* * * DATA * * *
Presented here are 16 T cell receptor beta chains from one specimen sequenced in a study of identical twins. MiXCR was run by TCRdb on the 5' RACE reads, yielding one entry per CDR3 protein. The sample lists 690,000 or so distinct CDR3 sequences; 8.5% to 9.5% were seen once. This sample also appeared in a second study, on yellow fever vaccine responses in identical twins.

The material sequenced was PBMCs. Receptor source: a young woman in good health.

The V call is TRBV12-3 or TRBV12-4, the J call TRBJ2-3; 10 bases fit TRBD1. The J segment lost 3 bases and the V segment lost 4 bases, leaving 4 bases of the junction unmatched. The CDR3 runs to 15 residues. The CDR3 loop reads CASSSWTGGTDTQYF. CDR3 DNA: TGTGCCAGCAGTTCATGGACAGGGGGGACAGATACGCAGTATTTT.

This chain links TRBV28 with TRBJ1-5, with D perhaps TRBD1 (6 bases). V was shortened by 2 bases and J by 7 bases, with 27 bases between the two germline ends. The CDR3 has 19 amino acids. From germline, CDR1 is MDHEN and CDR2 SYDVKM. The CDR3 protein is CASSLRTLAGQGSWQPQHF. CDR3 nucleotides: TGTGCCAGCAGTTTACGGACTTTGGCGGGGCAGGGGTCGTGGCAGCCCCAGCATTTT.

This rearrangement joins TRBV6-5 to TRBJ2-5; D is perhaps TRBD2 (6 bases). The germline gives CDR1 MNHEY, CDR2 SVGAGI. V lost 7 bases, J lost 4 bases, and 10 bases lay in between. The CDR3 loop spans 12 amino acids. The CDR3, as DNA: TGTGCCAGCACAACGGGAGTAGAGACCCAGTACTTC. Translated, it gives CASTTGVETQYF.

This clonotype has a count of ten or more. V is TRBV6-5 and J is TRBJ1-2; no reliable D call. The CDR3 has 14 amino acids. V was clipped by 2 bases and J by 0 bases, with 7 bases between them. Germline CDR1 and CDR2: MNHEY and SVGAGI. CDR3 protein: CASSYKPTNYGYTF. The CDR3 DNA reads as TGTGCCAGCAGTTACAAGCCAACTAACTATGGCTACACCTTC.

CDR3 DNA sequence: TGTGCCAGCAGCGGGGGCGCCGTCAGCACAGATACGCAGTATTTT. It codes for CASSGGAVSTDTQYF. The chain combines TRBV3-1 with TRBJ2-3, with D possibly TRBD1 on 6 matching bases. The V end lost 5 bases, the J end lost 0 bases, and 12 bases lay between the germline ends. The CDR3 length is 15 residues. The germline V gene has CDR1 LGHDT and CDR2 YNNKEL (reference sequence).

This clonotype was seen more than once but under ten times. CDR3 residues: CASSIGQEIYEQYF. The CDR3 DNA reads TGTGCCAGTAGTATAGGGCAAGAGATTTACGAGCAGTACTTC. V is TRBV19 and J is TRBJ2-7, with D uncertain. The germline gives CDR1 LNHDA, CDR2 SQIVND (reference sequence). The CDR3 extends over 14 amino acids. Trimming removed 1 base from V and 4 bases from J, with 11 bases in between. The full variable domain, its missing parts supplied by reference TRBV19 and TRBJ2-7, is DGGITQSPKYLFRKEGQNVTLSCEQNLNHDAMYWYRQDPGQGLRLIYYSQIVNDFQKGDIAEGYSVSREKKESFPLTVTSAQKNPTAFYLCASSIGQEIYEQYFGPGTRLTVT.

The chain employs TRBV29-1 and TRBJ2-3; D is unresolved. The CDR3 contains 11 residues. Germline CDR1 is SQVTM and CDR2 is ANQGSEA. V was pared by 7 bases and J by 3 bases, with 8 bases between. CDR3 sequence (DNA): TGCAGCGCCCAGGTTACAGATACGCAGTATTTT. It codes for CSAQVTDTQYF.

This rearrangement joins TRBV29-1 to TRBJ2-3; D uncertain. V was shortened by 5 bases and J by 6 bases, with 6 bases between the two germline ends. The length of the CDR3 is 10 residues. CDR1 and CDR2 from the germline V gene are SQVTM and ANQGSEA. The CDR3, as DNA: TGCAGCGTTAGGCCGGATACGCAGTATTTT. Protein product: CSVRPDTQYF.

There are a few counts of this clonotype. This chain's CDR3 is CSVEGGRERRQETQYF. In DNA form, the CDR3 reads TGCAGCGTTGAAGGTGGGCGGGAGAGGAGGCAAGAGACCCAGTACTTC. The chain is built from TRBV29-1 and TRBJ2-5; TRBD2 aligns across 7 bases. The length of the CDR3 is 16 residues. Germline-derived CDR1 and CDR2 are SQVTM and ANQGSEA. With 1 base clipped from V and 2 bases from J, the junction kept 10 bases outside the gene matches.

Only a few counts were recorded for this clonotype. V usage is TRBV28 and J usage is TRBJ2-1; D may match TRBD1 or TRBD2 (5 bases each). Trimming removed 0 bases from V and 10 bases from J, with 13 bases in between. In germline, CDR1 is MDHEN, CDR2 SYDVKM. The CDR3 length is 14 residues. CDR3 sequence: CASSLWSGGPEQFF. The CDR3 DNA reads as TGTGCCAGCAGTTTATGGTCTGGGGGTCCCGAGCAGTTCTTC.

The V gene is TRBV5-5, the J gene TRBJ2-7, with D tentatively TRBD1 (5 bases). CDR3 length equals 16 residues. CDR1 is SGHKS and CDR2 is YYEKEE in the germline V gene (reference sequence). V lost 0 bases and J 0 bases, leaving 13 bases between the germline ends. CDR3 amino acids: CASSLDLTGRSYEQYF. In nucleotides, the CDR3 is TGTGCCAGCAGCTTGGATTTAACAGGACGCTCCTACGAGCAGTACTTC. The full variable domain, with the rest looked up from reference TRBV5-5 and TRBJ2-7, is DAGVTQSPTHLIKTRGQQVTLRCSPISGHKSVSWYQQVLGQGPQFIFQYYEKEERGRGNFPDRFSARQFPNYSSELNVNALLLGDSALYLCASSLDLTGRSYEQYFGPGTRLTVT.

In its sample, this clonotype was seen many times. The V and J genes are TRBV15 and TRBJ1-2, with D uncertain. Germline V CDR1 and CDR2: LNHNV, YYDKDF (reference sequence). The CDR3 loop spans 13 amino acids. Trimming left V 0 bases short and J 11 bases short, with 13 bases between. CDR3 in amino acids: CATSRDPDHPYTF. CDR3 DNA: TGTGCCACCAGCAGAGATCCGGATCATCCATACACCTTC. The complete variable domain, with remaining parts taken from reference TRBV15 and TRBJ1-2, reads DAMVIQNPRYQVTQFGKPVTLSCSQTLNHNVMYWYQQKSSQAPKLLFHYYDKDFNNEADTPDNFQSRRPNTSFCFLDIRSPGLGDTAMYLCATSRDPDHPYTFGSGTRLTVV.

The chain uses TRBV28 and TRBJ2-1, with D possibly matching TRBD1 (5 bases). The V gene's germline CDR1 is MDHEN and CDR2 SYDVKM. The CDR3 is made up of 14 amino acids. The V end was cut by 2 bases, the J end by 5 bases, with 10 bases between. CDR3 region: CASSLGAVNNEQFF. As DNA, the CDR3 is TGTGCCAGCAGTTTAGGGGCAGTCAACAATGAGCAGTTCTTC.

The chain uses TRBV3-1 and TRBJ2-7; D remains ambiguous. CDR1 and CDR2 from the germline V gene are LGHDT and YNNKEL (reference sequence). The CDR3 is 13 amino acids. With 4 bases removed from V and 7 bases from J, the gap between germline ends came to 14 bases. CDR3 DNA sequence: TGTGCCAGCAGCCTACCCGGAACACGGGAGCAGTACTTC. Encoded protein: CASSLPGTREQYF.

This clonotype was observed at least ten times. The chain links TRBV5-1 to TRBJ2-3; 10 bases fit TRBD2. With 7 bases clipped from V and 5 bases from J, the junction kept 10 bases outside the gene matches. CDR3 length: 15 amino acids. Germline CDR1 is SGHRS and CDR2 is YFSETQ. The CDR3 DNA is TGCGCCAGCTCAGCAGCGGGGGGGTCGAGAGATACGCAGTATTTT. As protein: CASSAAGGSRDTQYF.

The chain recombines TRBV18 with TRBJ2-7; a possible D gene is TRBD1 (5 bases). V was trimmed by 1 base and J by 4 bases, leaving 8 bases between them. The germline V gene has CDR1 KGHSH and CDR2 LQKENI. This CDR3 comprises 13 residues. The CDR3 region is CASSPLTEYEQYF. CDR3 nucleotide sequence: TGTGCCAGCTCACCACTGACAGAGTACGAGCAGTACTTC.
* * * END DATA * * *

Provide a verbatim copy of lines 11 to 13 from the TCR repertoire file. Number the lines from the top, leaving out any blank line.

There are a few counts of this clonotype. This chain's CDR3 is CSVEGGRERRQETQYF. In DNA form, the CDR3 reads TGCAGCGTTGAAGGTGGGCGGGAGAGGAGGCAAGAGACCCAGTACTTC. The chain is built from TRBV29-1 and TRBJ2-5; TRBD2 aligns across 7 bases. The length of the CDR3 is 16 residues. Germline-derived CDR1 and CDR2 are SQVTM and ANQGSEA. With 1 base clipped from V and 2 bases from J, the junction kept 10 bases outside the gene matches.

Only a few counts were recorded for this clonotype. V usage is TRBV28 and J usage is TRBJ2-1; D may match TRBD1 or TRBD2 (5 bases each). Trimming removed 0 bases from V and 10 bases from J, with 13 bases in between. In germline, CDR1 is MDHEN, CDR2 SYDVKM. The CDR3 length is 14 residues. CDR3 sequence: CASSLWSGGPEQFF. The CDR3 DNA reads as TGTGCCAGCAGTTTATGGTCTGGGGGTCCCGAGCAGTTCTTC.

The V gene is TRBV5-5, the J gene TRBJ2-7, with D tentatively TRBD1 (5 bases). CDR3 length equals 16 residues. CDR1 is SGHKS and CDR2 is YYEKEE in the germline V gene (reference sequence). V lost 0 bases and J 0 bases, leaving 13 bases between the germline ends. CDR3 amino acids: CASSLDLTGRSYEQYF. In nucleotides, the CDR3 is TGTGCCAGCAGCTTGGATTTAACAGGACGCTCCTACGAGCAGTACTTC. The full variable domain, with the rest looked up from reference TRBV5-5 and TRBJ2-7, is DAGVTQSPTHLIKTRGQQVTLRCSPISGHKSVSWYQQVLGQGPQFIFQYYEKEERGRGNFPDRFSARQFPNYSSELNVNALLLGDSALYLCASSLDLTGRSYEQYFGPGTRLTVT.